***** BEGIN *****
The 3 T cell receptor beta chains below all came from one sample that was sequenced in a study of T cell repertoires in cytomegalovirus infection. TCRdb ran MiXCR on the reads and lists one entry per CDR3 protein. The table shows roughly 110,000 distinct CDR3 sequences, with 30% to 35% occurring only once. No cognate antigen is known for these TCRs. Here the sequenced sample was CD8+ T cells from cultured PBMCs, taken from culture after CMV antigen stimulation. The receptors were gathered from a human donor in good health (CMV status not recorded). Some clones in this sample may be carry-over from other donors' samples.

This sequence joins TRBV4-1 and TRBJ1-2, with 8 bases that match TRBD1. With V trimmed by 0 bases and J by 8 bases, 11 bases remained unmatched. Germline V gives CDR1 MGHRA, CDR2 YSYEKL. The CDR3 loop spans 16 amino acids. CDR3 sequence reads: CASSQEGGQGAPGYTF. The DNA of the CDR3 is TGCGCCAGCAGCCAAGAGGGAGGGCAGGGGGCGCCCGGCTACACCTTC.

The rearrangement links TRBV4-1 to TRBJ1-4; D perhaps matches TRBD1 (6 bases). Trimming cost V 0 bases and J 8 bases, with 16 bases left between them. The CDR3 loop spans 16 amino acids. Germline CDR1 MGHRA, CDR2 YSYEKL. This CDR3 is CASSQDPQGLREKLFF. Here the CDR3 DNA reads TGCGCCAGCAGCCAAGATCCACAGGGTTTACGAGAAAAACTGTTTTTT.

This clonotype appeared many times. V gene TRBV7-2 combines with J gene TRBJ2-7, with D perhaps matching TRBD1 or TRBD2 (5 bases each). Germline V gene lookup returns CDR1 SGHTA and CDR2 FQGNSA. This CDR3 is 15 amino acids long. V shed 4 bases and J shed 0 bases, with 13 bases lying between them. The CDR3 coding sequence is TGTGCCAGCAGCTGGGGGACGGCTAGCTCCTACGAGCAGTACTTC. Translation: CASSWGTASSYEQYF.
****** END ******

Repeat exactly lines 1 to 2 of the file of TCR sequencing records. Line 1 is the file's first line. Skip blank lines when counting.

The 3 T cell receptor beta chains below all came from one sample that was sequenced in a study of T cell repertoires in cytomegalovirus infection. TCRdb ran MiXCR on the reads and lists one entry per CDR3 protein. The table shows roughly 110,000 distinct CDR3 sequences, with 30% to 35% occurring only once. No cognate antigen is known for these TCRs. Here the sequenced sample was CD8+ T cells from cultured PBMCs, taken from culture after CMV antigen stimulation. The receptors were gathered from a human donor in good health (CMV status not recorded). Some clones in this sample may be carry-over from other donors' samples.

This sequence joins TRBV4-1 and TRBJ1-2, with 8 bases that match TRBD1. With V trimmed by 0 bases and J by 8 bases, 11 bases remained unmatched. Germline V gives CDR1 MGHRA, CDR2 YSYEKL. The CDR3 loop spans 16 amino acids. CDR3 sequence reads: CASSQEGGQGAPGYTF. The DNA of the CDR3 is TGCGCCAGCAGCCAAGAGGGAGGGCAGGGGGCGCCCGGCTACACCTTC.